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The first novel in a darkly humorous London-based crime series featuring bisexual private detective Duffy.
When Brian McKechnie finds his wife attacked, his cat killed, and himself blackmailed by a man with a suspiciously erratic accent, he engages the services of London's most unusual private eye - Duffy.
A bisexual ex-policeman with a phobia of ticking watches and a love of Tupperware, Duffy is anything but orthodox. But he's street smart, savvy and takes no nonsense from anyone. Intrigued by McKechnie's case and the ineptitude of his ex-colleagues on the police force, Duffy heads to his old patch - the seedy underbelly of Soho - to begin inquiries of his own.
Helped by some shady characters from his past, Duffy discovers that while things have changed in his old stomping ground, the streets are still mean and the crooks walk arm in arm with the blues.
Full to bursting with sex, violence and dodgy dealings, DUFFY is a gripping and entertaining crime novel with a distinctly different and entirely lovable anti-hero.
cigarette to add to the general fug, drew on it a few times, and then spoke without looking at McKechnie. It was as if he were avoiding responsibility for his words, as if McKechnie were simply overhearing him in a pub. ‘Let’s say that I appreciate your problem. Let’s say that it could have happened before. Let’s say that once a case is with an officer of a certain rank, it’s not easy to get that case transferred except at the officer’s own request. As a general rule. I’m naturally speaking in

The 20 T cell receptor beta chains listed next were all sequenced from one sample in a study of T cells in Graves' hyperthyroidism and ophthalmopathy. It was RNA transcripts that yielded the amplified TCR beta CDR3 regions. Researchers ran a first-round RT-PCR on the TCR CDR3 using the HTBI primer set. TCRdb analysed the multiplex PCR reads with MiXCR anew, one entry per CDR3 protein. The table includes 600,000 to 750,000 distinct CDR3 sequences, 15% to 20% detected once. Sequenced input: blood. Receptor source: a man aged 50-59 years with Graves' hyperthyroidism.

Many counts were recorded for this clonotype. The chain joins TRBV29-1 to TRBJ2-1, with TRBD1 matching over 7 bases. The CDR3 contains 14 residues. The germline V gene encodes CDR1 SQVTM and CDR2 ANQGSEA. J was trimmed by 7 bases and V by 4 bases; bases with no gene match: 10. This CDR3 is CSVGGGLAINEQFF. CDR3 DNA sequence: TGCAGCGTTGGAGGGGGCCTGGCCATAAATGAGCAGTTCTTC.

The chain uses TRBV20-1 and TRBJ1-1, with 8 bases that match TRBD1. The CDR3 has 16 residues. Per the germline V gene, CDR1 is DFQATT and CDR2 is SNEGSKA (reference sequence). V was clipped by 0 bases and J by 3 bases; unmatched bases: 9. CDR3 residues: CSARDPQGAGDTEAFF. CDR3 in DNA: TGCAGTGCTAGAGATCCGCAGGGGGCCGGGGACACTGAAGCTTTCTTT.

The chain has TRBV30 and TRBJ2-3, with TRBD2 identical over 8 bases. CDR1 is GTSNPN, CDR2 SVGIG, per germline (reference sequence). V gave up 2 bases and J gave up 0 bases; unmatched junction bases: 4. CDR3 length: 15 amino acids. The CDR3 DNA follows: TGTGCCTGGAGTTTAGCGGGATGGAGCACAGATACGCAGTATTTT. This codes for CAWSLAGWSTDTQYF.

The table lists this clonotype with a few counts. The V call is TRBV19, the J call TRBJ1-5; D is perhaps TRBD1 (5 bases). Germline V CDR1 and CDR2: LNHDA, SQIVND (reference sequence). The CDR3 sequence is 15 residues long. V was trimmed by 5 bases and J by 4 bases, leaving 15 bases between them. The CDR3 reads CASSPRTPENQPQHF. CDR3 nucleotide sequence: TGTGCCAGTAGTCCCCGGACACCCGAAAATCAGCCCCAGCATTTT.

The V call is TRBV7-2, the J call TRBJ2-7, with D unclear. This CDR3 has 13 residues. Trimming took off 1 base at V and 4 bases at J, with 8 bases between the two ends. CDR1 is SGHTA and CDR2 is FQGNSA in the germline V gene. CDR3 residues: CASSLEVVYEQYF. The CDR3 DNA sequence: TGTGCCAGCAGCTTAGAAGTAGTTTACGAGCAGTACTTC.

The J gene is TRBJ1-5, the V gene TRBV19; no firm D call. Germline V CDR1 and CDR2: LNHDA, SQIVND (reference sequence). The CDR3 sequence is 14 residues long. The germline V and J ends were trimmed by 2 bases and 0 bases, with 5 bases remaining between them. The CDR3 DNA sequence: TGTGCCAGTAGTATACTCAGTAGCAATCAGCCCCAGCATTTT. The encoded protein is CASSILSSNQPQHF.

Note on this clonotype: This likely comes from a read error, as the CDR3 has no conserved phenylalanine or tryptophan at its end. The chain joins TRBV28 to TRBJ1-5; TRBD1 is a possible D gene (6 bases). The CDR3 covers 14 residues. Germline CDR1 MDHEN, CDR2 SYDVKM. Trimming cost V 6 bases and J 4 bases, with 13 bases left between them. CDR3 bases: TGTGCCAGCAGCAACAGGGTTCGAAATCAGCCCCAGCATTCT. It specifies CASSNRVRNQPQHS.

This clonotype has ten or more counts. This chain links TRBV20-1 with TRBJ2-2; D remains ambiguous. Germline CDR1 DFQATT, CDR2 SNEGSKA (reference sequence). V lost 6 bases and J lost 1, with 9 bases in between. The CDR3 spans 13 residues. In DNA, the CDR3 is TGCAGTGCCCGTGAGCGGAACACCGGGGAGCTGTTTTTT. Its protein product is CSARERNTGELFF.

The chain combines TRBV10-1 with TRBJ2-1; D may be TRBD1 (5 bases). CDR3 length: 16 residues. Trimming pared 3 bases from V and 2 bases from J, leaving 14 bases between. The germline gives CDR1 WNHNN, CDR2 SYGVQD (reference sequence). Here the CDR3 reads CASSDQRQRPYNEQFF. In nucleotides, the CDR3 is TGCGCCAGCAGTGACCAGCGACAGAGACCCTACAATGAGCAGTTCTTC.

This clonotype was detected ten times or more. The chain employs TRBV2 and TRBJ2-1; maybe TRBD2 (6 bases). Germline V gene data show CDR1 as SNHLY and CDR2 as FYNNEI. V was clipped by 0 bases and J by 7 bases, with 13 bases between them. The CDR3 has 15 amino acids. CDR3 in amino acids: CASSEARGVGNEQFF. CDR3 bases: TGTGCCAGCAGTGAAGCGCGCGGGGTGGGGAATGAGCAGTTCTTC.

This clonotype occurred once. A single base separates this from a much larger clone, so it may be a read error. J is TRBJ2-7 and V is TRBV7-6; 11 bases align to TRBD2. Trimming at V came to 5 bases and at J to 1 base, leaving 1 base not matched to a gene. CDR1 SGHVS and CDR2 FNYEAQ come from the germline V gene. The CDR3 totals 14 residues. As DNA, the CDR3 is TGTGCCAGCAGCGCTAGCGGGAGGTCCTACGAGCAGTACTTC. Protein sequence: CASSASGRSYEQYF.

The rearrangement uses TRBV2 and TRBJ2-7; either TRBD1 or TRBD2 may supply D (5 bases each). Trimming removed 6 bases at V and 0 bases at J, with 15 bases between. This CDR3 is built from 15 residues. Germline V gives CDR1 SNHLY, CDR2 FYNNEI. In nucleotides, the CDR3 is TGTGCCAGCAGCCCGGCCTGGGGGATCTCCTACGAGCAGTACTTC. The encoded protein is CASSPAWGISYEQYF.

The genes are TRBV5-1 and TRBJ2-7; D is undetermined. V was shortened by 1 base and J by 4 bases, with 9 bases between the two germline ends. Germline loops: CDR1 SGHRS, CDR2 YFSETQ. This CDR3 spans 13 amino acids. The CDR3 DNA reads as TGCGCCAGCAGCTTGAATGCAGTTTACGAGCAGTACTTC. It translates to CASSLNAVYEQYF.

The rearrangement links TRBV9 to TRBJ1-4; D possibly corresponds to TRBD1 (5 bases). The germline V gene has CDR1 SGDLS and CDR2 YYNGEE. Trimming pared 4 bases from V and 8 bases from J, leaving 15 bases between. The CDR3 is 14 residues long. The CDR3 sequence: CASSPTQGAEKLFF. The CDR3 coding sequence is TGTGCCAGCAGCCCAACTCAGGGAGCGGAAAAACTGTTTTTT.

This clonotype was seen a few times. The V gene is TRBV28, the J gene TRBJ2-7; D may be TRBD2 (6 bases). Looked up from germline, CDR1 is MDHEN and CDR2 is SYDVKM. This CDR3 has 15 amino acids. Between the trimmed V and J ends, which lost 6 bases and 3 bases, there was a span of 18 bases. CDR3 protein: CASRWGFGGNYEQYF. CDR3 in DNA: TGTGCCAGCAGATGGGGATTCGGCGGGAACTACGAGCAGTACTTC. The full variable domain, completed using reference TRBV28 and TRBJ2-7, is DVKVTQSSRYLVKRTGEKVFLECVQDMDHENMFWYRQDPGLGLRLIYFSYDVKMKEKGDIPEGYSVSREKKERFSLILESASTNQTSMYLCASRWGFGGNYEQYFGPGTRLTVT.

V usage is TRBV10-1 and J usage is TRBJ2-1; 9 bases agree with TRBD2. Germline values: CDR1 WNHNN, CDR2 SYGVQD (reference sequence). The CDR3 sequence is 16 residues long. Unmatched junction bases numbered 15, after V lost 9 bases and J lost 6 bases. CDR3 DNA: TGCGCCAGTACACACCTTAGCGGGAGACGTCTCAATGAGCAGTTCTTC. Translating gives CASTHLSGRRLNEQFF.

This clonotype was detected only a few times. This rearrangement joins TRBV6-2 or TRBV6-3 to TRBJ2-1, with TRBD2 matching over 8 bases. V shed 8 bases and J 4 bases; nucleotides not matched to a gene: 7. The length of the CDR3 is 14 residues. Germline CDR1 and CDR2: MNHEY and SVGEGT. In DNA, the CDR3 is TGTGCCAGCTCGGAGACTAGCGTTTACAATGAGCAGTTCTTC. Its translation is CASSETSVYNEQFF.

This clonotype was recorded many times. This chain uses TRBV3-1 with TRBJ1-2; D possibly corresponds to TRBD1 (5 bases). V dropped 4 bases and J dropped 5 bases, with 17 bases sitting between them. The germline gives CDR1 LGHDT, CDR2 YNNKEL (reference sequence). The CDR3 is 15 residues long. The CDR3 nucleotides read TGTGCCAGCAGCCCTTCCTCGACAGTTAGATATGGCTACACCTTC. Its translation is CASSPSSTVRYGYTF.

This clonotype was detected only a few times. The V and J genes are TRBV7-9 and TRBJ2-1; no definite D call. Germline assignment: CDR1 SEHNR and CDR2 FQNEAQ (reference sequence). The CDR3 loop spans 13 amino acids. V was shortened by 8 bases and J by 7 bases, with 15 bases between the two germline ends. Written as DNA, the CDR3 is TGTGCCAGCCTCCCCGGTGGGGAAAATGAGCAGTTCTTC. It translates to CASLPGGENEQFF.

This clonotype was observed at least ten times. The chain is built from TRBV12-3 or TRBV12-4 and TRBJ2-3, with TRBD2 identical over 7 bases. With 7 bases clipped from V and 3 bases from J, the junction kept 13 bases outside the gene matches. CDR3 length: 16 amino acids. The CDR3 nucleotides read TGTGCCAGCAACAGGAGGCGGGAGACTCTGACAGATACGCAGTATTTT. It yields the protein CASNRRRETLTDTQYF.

Street; and if after that you were still unsatisfied, as you came out there might, if you were lucky, be a tout or two on the pavement offering you a really blue film. Now, though, there were whole series of cinema clubs, called Triple-X and X-Citing and Double Blue and Eros Eyrie and Taboo, with gaudy signs outside offering XXX-rated movies to those over eighteen. The heat of the early afternoon made Duffy feel, not exactly randy, but definitely a bit interested. Head down, he turned into a
‘I’m afraid you simply don’t understand business, Mr Duffy.’ And then, indulgently, ‘I might want to build on it at some future date, yes, that could be a possibility.’ Eddy appeared to be thinking. His grip on the garrotte slackened a little. The wires round Duffy’s rig relaxed a bit. ‘I think I must consider what to do with you,’ he finally said. ‘My father always told me as a boy that a rushed decision was usually a wrong decision. I shall have to think about you for a bit, Duffy. You’ll
previous meeting, so he played it reasonably straight. ‘I set up a security firm. Advising businesses about how to vet personnel, that sort of thing.’ ‘Oh, I see. Quite an appropriate profession. What other sort of things?’ ‘Well, I tell them how to set up scanning equipment to stop pilfering, that sort of thing.’ ‘Ah, we may have to come to you for advice one day. At the moment the punters in the shops are much too timid to try running off without paying. That is one advantage we have over
business.’ The phone was put down. McKechnie dutifully started to think about the angles. Was he being preshed? Not yet, anyway. Was he being softened up for being preshed? If so, they were going about it in a pretty extreme manner. Was his wife safe at home? Was he safe? Should he go back to the Guildford police? Should he go along to the station here, West Central, up in Broadwick Street? Should he perhaps try and get the investigation transferred to West Central, and hope that the bit about